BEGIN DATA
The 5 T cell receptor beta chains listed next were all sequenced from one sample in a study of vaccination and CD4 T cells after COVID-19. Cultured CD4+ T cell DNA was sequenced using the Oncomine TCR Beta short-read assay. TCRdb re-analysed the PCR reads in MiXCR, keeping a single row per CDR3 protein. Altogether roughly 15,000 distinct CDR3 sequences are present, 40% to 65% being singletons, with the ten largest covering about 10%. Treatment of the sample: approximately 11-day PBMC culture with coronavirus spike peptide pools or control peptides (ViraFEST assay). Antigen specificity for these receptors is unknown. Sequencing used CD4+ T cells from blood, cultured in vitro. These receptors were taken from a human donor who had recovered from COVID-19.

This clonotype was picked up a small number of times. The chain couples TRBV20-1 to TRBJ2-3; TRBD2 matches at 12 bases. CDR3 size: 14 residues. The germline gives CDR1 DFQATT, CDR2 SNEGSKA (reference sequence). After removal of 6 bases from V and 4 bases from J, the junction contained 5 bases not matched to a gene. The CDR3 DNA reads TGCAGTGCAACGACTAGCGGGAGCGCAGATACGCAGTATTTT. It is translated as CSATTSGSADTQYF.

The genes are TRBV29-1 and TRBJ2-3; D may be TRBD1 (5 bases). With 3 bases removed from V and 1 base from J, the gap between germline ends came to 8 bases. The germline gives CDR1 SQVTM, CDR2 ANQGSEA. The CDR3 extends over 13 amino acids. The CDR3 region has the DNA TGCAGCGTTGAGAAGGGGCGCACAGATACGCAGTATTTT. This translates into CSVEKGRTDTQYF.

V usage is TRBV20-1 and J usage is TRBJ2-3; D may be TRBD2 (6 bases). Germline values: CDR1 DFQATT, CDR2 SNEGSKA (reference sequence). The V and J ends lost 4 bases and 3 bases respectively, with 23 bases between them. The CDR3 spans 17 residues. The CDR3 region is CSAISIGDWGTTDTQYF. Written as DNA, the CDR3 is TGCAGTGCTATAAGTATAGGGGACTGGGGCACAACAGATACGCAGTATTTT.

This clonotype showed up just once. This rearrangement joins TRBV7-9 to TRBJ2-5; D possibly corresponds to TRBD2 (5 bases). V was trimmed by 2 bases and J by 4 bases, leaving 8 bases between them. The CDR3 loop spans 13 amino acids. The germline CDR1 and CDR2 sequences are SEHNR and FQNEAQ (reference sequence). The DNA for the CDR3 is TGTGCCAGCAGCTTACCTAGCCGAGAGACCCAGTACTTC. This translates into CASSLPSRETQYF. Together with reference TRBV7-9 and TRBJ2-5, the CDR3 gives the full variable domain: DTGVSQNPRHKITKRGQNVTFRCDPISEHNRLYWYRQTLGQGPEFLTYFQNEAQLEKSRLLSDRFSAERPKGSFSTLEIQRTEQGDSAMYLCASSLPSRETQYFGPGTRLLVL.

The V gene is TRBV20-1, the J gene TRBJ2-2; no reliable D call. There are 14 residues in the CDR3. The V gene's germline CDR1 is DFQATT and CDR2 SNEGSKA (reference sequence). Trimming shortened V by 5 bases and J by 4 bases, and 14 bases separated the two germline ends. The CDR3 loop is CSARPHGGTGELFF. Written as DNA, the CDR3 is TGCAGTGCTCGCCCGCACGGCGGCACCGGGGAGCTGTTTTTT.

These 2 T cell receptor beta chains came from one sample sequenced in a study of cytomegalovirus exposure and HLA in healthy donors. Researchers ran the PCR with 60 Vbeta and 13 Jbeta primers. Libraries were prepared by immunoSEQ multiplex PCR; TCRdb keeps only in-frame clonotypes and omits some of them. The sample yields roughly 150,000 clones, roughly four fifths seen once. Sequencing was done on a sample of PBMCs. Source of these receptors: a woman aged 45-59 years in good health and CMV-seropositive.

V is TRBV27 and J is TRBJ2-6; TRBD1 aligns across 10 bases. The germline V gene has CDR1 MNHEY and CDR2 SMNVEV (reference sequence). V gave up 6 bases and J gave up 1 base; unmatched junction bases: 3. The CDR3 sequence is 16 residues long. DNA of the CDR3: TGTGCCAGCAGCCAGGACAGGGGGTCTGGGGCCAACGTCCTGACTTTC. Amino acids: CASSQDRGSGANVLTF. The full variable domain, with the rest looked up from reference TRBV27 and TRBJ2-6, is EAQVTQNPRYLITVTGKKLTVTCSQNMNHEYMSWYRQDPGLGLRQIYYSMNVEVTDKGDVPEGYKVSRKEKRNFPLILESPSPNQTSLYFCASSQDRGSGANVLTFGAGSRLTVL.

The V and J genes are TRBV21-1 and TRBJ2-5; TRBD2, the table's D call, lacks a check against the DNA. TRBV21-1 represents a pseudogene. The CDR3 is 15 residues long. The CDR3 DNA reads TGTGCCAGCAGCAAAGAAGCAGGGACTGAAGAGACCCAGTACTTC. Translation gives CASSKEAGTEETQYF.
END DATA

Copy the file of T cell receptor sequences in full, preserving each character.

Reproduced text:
The 5 T cell receptor beta chains listed next were all sequenced from one sample in a study of vaccination and CD4 T cells after COVID-19. Cultured CD4+ T cell DNA was sequenced using the Oncomine TCR Beta short-read assay. TCRdb re-analysed the PCR reads in MiXCR, keeping a single row per CDR3 protein. Altogether roughly 15,000 distinct CDR3 sequences are present, 40% to 65% being singletons, with the ten largest covering about 10%. Treatment of the sample: approximately 11-day PBMC culture with coronavirus spike peptide pools or control peptides (ViraFEST assay). Antigen specificity for these receptors is unknown. Sequencing used CD4+ T cells from blood, cultured in vitro. These receptors were taken from a human donor who had recovered from COVID-19.

This clonotype was picked up a small number of times. The chain couples TRBV20-1 to TRBJ2-3; TRBD2 matches at 12 bases. CDR3 size: 14 residues. The germline gives CDR1 DFQATT, CDR2 SNEGSKA (reference sequence). After removal of 6 bases from V and 4 bases from J, the junction contained 5 bases not matched to a gene. The CDR3 DNA reads TGCAGTGCAACGACTAGCGGGAGCGCAGATACGCAGTATTTT. It is translated as CSATTSGSADTQYF.

The genes are TRBV29-1 and TRBJ2-3; D may be TRBD1 (5 bases). With 3 bases removed from V and 1 base from J, the gap between germline ends came to 8 bases. The germline gives CDR1 SQVTM, CDR2 ANQGSEA. The CDR3 extends over 13 amino acids. The CDR3 region has the DNA TGCAGCGTTGAGAAGGGGCGCACAGATACGCAGTATTTT. This translates into CSVEKGRTDTQYF.

V usage is TRBV20-1 and J usage is TRBJ2-3; D may be TRBD2 (6 bases). Germline values: CDR1 DFQATT, CDR2 SNEGSKA (reference sequence). The V and J ends lost 4 bases and 3 bases respectively, with 23 bases between them. The CDR3 spans 17 residues. The CDR3 region is CSAISIGDWGTTDTQYF. Written as DNA, the CDR3 is TGCAGTGCTATAAGTATAGGGGACTGGGGCACAACAGATACGCAGTATTTT.

This clonotype showed up just once. This rearrangement joins TRBV7-9 to TRBJ2-5; D possibly corresponds to TRBD2 (5 bases). V was trimmed by 2 bases and J by 4 bases, leaving 8 bases between them. The CDR3 loop spans 13 amino acids. The germline CDR1 and CDR2 sequences are SEHNR and FQNEAQ (reference sequence). The DNA for the CDR3 is TGTGCCAGCAGCTTACCTAGCCGAGAGACCCAGTACTTC. This translates into CASSLPSRETQYF. Together with reference TRBV7-9 and TRBJ2-5, the CDR3 gives the full variable domain: DTGVSQNPRHKITKRGQNVTFRCDPISEHNRLYWYRQTLGQGPEFLTYFQNEAQLEKSRLLSDRFSAERPKGSFSTLEIQRTEQGDSAMYLCASSLPSRETQYFGPGTRLLVL.

The V gene is TRBV20-1, the J gene TRBJ2-2; no reliable D call. There are 14 residues in the CDR3. The V gene's germline CDR1 is DFQATT and CDR2 SNEGSKA (reference sequence). Trimming shortened V by 5 bases and J by 4 bases, and 14 bases separated the two germline ends. The CDR3 loop is CSARPHGGTGELFF. Written as DNA, the CDR3 is TGCAGTGCTCGCCCGCACGGCGGCACCGGGGAGCTGTTTTTT.

These 2 T cell receptor beta chains came from one sample sequenced in a study of cytomegalovirus exposure and HLA in healthy donors. Researchers ran the PCR with 60 Vbeta and 13 Jbeta primers. Libraries were prepared by immunoSEQ multiplex PCR; TCRdb keeps only in-frame clonotypes and omits some of them. The sample yields roughly 150,000 clones, roughly four fifths seen once. Sequencing was done on a sample of PBMCs. Source of these receptors: a woman aged 45-59 years in good health and CMV-seropositive.

V is TRBV27 and J is TRBJ2-6; TRBD1 aligns across 10 bases. The germline V gene has CDR1 MNHEY and CDR2 SMNVEV (reference sequence). V gave up 6 bases and J gave up 1 base; unmatched junction bases: 3. The CDR3 sequence is 16 residues long. DNA of the CDR3: TGTGCCAGCAGCCAGGACAGGGGGTCTGGGGCCAACGTCCTGACTTTC. Amino acids: CASSQDRGSGANVLTF. The full variable domain, with the rest looked up from reference TRBV27 and TRBJ2-6, is EAQVTQNPRYLITVTGKKLTVTCSQNMNHEYMSWYRQDPGLGLRQIYYSMNVEVTDKGDVPEGYKVSRKEKRNFPLILESPSPNQTSLYFCASSQDRGSGANVLTFGAGSRLTVL.

The V and J genes are TRBV21-1 and TRBJ2-5; TRBD2, the table's D call, lacks a check against the DNA. TRBV21-1 represents a pseudogene. The CDR3 is 15 residues long. The CDR3 DNA reads TGTGCCAGCAGCAAAGAAGCAGGGACTGAAGAGACCCAGTACTTC. Translation gives CASSKEAGTEETQYF.